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    George Martin, the man known as the "Fifth Beatle," died on March 8. He was 90. Martin produced all the Beatles' records from their first hit "Love Me Do" in 1962.

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    Former Toronto Mayor Rob Ford, 46, died on March 23. Ford, a Toronto city councillor, was elected mayor in 2010. Ford gained international notoriety when a video surfaced in 2013 showing him smoking crack cocaine. Ford refused to resign as mayor and the City Council moved some mayoral powers to the deputy mayor. Ford was at the beginning of his reelection campaign in 2014 when he discovered he had cancer and he withdrew from the race.

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    Actress Patty Duke, 69, died on March 29. Duke is shown here accepting her Oscar for supporting actress for "The Miracle Worker" in 1963. She was 16.

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    Country music star Merle Haggard died on April 6. He was 79.

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    Prince, one of the best-selling vocal artists in history, died on April 21 at age 57.

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    Daniel Berrigan, Catholic priest and peace activist, April 30. Berrigan, along with his brother Philip and others, was arrested in 1968 in Catonsville, Md. after burning draft records. He was charged, found guilty and sentenced but evaded incarceration until he was eventually captured. He was released from prison in 1972. Berrigan was a priest and a lifelong activist. Asked when he would stop protesting, he famously replied "The day after I’m embalmed."

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    Detroit Red Wings hockey player Gordie Howe died May 10 at 88. Howe, a Canadian, joined the Detroit Red Wings in 1946. Widely acknowledged to be one of the best professional hockey players in history, Howe is unmatched in longevity, having played in six decades.

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    Susannah Mushatt Jones died on May 12 in Brooklyn, N.Y. She was 116 years and 311 days old. When Jones died, she was the oldest person in the world and the last American living who was born in the 1800s.

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    Journalist Morley Safer died on May 19. He was 84. Safer, a Canadian, began his career with the CBC but soon moved to CBS. He was a war correspondent, covering conflicts in the 1960s, most notably the Vietnam War. He joined "60 Minutes" in 1970, and stayed for 46 years.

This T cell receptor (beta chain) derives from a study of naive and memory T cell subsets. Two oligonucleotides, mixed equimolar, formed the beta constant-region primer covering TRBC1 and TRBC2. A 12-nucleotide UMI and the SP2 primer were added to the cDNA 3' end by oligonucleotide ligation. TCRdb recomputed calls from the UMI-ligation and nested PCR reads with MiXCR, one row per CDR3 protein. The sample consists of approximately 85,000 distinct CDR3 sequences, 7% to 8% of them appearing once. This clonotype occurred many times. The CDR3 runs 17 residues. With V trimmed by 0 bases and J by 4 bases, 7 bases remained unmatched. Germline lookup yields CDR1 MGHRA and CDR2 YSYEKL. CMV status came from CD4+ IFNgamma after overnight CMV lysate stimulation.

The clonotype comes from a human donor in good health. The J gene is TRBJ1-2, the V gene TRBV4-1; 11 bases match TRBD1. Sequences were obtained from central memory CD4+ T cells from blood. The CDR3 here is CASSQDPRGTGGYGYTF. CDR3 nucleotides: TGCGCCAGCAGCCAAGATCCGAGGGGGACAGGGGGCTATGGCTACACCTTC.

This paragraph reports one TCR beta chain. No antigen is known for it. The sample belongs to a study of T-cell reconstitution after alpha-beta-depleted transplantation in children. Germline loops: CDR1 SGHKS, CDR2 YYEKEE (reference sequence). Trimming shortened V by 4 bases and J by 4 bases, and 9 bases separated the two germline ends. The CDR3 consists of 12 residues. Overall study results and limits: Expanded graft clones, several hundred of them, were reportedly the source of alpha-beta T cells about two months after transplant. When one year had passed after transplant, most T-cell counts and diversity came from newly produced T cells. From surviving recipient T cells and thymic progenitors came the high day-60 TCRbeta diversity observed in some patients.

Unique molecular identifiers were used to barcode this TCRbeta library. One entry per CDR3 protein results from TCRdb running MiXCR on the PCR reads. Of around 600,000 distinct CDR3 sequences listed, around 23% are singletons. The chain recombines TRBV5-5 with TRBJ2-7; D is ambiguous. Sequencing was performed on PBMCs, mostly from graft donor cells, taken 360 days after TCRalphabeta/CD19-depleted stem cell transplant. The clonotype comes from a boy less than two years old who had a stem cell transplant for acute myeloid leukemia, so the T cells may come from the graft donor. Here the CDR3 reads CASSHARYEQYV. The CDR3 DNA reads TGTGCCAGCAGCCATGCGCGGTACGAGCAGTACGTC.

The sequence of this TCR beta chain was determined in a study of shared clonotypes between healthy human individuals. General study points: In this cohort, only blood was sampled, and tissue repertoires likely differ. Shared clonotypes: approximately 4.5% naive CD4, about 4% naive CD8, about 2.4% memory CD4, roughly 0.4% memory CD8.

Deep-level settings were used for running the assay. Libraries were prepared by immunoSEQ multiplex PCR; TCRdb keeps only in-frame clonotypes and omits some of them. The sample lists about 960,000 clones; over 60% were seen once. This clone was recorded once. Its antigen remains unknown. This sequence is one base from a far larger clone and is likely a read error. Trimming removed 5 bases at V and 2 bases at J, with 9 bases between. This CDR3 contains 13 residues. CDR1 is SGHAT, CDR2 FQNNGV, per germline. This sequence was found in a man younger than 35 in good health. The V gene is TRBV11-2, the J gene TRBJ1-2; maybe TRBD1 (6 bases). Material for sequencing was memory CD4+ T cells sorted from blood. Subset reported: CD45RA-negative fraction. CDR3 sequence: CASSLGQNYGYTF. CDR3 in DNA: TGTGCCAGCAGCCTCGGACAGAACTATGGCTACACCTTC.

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    Bill Cunningham, longtime fashion photographer for The New York Times, died June 25, He was 87 and still working. Cunningham, who began his working life as a milliner (after dropping out of Harvard), was known for taking pictures of everyday people on the streets in New York and for getting around the city on his bike.

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    Muhammad Ali shown here during his first-round knockout of Sonny Liston in 1965 in Lewiston, died at the age of 74 on June 3.

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    Bluegrass legend Ralph Stanley, 89, died on June 23.

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    Pat Summitt, the winningest coach in Division I college basketball history who uplifted the women's game from obscurity to national prominence, died on June 28. The longtime coach of the Tennessee Volunteers was 64.

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    Actor and director Gene Wilder died on Aug. 29. He was 83. Wilder's first screen appearance was as a hostage in "Bonnie and Clyde." He became known for his comic roles in Mel Brooks movies, as well as his star role in "Willie Wonka & the Chocolate Factory."

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    Lawyer and conservative activist Phyllis Schlafly, 92, died on Sept. 5. Schlafly, shown left in 1976, was the national chair of Stop ERA, an organization that worked to defeat the Equal Rights Amendment.

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    Playwright Edward Albee died on September 16. He was 88. He is probably best known for writing "Who's Afraid of Virginia Woolf?"

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    Arnold Palmer, who made golf popular for the masses with his hard-charging style, incomparable charisma and a personal touch that made him known throughout the golf world as "The King," died Sept. 25. He was 87.

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    Israeli politician Shimon Peres, 93, died Sept. 27. Peres served as prime minister and president of Israel over his long career. In 1994, he received the Nobel peace prize with Yasser Arafat and Yitzhak Rabin for their work in negotiating the Oslo Accords.